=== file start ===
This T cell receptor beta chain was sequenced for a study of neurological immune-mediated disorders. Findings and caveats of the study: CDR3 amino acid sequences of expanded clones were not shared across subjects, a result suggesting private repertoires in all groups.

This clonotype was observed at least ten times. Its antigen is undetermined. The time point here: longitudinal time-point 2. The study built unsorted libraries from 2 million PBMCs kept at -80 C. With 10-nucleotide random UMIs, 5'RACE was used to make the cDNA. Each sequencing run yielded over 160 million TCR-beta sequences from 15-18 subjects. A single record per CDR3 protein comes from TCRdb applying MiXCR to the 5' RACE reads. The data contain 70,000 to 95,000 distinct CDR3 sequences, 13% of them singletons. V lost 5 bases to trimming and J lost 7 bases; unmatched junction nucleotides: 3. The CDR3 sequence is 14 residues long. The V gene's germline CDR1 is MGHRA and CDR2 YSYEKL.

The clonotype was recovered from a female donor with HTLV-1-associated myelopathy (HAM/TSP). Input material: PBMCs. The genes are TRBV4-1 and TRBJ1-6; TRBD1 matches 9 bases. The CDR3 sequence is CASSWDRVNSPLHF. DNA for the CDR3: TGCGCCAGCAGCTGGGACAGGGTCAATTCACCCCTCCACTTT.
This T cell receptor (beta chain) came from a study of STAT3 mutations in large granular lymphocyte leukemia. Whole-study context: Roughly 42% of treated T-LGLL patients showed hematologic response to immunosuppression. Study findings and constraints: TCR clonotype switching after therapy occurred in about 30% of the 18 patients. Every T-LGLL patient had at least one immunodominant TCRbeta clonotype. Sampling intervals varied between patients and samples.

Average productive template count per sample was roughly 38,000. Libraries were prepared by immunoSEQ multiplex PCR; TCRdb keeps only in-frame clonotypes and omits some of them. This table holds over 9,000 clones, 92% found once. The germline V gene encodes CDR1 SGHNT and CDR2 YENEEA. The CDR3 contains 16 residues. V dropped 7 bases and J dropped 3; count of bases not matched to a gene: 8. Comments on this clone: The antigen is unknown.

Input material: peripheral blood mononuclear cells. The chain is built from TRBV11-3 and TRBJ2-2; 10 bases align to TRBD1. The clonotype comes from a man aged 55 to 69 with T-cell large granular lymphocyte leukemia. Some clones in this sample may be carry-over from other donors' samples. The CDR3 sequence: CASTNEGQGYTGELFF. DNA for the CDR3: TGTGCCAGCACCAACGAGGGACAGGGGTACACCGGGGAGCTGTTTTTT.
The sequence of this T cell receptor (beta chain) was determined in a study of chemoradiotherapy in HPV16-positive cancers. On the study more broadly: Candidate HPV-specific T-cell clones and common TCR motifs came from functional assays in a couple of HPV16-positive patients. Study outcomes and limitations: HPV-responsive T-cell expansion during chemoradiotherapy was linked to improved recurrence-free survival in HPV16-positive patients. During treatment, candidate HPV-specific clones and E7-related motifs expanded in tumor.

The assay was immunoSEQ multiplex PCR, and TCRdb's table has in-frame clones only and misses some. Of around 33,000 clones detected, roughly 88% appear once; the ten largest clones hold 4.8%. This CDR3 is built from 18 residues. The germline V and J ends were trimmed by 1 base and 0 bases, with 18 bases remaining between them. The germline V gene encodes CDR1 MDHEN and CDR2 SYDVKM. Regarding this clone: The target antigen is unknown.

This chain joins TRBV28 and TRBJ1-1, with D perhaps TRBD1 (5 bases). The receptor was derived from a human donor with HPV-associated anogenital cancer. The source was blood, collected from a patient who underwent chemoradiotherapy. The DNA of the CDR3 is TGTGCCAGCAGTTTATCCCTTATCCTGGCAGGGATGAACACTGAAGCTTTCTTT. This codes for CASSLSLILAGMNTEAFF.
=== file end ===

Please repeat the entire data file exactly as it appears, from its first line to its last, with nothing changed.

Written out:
This T cell receptor beta chain was sequenced for a study of neurological immune-mediated disorders. Findings and caveats of the study: CDR3 amino acid sequences of expanded clones were not shared across subjects, a result suggesting private repertoires in all groups.

This clonotype was observed at least ten times. Its antigen is undetermined. The time point here: longitudinal time-point 2. The study built unsorted libraries from 2 million PBMCs kept at -80 C. With 10-nucleotide random UMIs, 5'RACE was used to make the cDNA. Each sequencing run yielded over 160 million TCR-beta sequences from 15-18 subjects. A single record per CDR3 protein comes from TCRdb applying MiXCR to the 5' RACE reads. The data contain 70,000 to 95,000 distinct CDR3 sequences, 13% of them singletons. V lost 5 bases to trimming and J lost 7 bases; unmatched junction nucleotides: 3. The CDR3 sequence is 14 residues long. The V gene's germline CDR1 is MGHRA and CDR2 YSYEKL.

The clonotype was recovered from a female donor with HTLV-1-associated myelopathy (HAM/TSP). Input material: PBMCs. The genes are TRBV4-1 and TRBJ1-6; TRBD1 matches 9 bases. The CDR3 sequence is CASSWDRVNSPLHF. DNA for the CDR3: TGCGCCAGCAGCTGGGACAGGGTCAATTCACCCCTCCACTTT.
This T cell receptor (beta chain) came from a study of STAT3 mutations in large granular lymphocyte leukemia. Whole-study context: Roughly 42% of treated T-LGLL patients showed hematologic response to immunosuppression. Study findings and constraints: TCR clonotype switching after therapy occurred in about 30% of the 18 patients. Every T-LGLL patient had at least one immunodominant TCRbeta clonotype. Sampling intervals varied between patients and samples.

Average productive template count per sample was roughly 38,000. Libraries were prepared by immunoSEQ multiplex PCR; TCRdb keeps only in-frame clonotypes and omits some of them. This table holds over 9,000 clones, 92% found once. The germline V gene encodes CDR1 SGHNT and CDR2 YENEEA. The CDR3 contains 16 residues. V dropped 7 bases and J dropped 3; count of bases not matched to a gene: 8. Comments on this clone: The antigen is unknown.

Input material: peripheral blood mononuclear cells. The chain is built from TRBV11-3 and TRBJ2-2; 10 bases align to TRBD1. The clonotype comes from a man aged 55 to 69 with T-cell large granular lymphocyte leukemia. Some clones in this sample may be carry-over from other donors' samples. The CDR3 sequence: CASTNEGQGYTGELFF. DNA for the CDR3: TGTGCCAGCACCAACGAGGGACAGGGGTACACCGGGGAGCTGTTTTTT.
The sequence of this T cell receptor (beta chain) was determined in a study of chemoradiotherapy in HPV16-positive cancers. On the study more broadly: Candidate HPV-specific T-cell clones and common TCR motifs came from functional assays in a couple of HPV16-positive patients. Study outcomes and limitations: HPV-responsive T-cell expansion during chemoradiotherapy was linked to improved recurrence-free survival in HPV16-positive patients. During treatment, candidate HPV-specific clones and E7-related motifs expanded in tumor.

The assay was immunoSEQ multiplex PCR, and TCRdb's table has in-frame clones only and misses some. Of around 33,000 clones detected, roughly 88% appear once; the ten largest clones hold 4.8%. This CDR3 is built from 18 residues. The germline V and J ends were trimmed by 1 base and 0 bases, with 18 bases remaining between them. The germline V gene encodes CDR1 MDHEN and CDR2 SYDVKM. Regarding this clone: The target antigen is unknown.

This chain joins TRBV28 and TRBJ1-1, with D perhaps TRBD1 (5 bases). The receptor was derived from a human donor with HPV-associated anogenital cancer. The source was blood, collected from a patient who underwent chemoradiotherapy. The DNA of the CDR3 is TGTGCCAGCAGTTTATCCCTTATCCTGGCAGGGATGAACACTGAAGCTTTCTTT. This codes for CASSLSLILAGMNTEAFF.